Are you a postpartum mom who had a natural birth with your kids? If you had one, chances are that your muscles got weaker with the pressure of a fetus that was growing there. But worry not, this is just temporary and will improve with time.

Vaginal prolapse(3) is another condition where your vagina slips out of position, again due to weak pelvic muscles.

You can strengthen your pelvic muscles by doing pelvic-support exercises like Kegels and vaginal yoga to keep your love zone in the best shape. Celebrities like Gwyneth Paltrow swear by vaginal keggs to keep the love tunnel in good shape.

Do You Feel Vaginal Tightness?

On the other extreme, a super tight vagina can also make the tampon come off as it cannot fit inside properly. Athletes are prone to develop tight pelvic muscles due to exercise and overactivity. Try inserting the tampon inside you after a relaxing bath.

Vaginismus(1) is another condition of involuntary contraction of the vaginal muscles due to tight pelvic floor muscles, sexual trauma of the past, or sexual anxiety. Other medical conditions like endometriosis, vulvodynia, vaginal stenosis, etc. also can cause vaginal tightness, which could make the insertion of the tampons difficult.

If that’s you, try swabbing some lubricating jelly on the applicator, which may allow the tampon to slide in with ease.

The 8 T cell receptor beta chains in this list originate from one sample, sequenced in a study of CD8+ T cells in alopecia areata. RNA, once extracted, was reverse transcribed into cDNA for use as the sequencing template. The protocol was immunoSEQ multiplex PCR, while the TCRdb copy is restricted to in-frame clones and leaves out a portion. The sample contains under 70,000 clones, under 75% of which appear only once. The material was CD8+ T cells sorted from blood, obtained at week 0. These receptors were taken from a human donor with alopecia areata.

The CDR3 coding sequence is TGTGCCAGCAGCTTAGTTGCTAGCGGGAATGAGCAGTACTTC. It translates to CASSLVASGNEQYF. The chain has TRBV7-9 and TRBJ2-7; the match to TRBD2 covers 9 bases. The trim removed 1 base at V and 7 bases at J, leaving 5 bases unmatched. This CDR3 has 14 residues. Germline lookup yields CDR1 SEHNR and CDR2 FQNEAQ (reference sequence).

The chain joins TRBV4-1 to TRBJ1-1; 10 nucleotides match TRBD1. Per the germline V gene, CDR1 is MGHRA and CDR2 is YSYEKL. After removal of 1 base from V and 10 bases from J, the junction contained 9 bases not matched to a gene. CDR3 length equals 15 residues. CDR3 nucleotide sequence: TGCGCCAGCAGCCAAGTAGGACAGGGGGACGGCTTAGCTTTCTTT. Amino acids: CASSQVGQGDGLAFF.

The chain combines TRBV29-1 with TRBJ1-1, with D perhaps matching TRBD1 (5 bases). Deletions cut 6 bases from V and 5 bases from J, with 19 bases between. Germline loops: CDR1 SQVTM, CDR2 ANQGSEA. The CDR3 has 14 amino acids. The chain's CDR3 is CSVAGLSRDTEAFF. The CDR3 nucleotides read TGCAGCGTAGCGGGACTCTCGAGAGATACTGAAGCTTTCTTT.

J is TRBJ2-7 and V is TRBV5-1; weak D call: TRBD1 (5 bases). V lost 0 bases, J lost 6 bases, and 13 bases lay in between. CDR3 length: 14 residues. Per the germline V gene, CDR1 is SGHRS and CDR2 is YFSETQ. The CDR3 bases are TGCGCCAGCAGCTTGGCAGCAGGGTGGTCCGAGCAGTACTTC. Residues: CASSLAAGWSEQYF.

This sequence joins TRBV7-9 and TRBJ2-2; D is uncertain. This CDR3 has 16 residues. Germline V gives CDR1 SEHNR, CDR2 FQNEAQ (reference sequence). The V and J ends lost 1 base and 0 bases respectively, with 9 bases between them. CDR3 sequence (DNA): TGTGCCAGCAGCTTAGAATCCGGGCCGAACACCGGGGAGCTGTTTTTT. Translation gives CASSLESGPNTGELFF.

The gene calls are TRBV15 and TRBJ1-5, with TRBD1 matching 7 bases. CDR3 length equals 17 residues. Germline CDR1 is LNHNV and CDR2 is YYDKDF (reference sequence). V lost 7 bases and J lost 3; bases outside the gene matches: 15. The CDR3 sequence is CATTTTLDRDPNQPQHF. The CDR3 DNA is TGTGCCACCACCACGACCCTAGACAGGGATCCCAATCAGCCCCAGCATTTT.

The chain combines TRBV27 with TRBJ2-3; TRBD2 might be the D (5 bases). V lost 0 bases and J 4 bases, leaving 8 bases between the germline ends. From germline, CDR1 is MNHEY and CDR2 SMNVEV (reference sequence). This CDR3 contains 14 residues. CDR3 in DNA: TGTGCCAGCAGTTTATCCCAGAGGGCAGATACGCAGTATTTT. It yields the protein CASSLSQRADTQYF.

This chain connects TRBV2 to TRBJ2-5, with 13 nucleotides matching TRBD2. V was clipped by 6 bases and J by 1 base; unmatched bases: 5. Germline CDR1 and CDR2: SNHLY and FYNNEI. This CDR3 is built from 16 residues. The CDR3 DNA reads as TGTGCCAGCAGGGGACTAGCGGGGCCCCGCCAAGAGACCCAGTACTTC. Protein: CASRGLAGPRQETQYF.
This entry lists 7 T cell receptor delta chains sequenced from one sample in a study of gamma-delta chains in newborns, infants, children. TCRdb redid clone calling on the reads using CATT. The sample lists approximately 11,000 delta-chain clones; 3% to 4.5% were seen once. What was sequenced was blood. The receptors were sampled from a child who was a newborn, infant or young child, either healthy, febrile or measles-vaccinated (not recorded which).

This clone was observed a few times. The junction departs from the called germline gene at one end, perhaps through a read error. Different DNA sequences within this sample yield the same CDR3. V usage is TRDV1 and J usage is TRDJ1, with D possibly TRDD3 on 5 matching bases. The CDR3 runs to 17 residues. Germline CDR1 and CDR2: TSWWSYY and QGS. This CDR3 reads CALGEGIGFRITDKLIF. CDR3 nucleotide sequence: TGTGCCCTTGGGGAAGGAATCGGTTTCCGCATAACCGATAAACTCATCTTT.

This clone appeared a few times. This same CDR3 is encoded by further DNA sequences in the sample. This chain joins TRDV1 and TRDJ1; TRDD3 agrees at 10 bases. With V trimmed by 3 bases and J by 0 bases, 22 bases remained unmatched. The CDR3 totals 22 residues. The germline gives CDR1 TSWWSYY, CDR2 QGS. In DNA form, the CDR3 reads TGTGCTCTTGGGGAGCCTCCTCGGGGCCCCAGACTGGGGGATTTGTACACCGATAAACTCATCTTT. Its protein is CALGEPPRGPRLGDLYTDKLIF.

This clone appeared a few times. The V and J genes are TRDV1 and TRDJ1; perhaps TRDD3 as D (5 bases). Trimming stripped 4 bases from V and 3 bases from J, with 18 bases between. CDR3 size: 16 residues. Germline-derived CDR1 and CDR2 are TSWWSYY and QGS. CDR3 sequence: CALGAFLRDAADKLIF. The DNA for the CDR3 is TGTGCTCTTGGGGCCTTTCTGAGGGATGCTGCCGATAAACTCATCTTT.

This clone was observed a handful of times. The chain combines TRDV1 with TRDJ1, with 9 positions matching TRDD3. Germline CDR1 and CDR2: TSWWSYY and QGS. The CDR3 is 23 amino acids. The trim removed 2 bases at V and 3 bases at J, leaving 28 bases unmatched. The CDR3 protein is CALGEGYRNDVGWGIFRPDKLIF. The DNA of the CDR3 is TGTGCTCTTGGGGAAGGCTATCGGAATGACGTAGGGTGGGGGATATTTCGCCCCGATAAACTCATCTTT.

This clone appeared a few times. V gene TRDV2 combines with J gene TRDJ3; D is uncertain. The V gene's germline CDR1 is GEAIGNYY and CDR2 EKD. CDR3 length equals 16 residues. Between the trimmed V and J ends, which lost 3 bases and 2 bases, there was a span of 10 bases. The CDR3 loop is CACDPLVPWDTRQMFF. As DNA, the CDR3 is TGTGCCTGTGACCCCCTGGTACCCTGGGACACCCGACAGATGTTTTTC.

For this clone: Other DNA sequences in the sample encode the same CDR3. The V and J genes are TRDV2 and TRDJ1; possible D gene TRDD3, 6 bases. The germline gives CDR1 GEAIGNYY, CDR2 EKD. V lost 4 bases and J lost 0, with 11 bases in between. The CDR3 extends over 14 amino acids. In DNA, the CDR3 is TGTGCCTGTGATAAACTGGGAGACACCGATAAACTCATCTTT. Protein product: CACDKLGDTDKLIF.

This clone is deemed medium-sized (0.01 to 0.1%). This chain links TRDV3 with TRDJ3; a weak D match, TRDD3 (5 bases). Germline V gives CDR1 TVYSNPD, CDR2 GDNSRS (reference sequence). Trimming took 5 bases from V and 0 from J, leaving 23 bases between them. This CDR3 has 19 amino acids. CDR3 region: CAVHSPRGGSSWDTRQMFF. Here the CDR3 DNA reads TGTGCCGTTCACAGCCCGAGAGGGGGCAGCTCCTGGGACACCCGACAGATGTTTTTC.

Have You Chosen the Wrong Tampon Brand?

why does my tampon keep slipping down

There are some notorious brands that sag even when not fully saturated. Do your bit of research and choose the best brand tampon with the right absorbency for your needs.

Is The Tampon Past Its Expiration Date?

The shelf life of tampons is around five years. If you store them in a cool dry place, they will last their shelf life. Avoid storing them in places prone to moisture, like near the shower or even the bathroom. Make sure that the storage conditions and expiry date are ideal for risk-free use.

Other reasons, like when you push hard while trying to poop, you could risk the tampon falling out.

❌ DON’Ts While Using a Tampon

  • Don’t use if you already have a pelvic infection.
    (Symptoms like foul smelling discharge/ lower abdominal pain/ itching at the vulval region)
  • Don’t use for long hours more than 4-5 hrs.

What Can Happen?


Symptoms to be aware of:

  • High fever
  • Chills
  • Foul smelling discharge

How To Prevent Tampon from Slipping Out?

Here are the things you can do to prevent your tampon from slipping out:

tampon falls out when i pee
  • Insert the tampon at the right angle (Towards your back)
  • Push it deep enough until you cannot feel the tampon in the opening of the vagina.
  • Replace with a fresh tampon if you feel your tampon is not behaving well, instead of trying to reinsert the same one again.
  • Check on your tampon to make sure it has not filled up to the point of sagging.
  • Change to a different tampon size that fits you right and aligns with your period flow.

Using Lubrication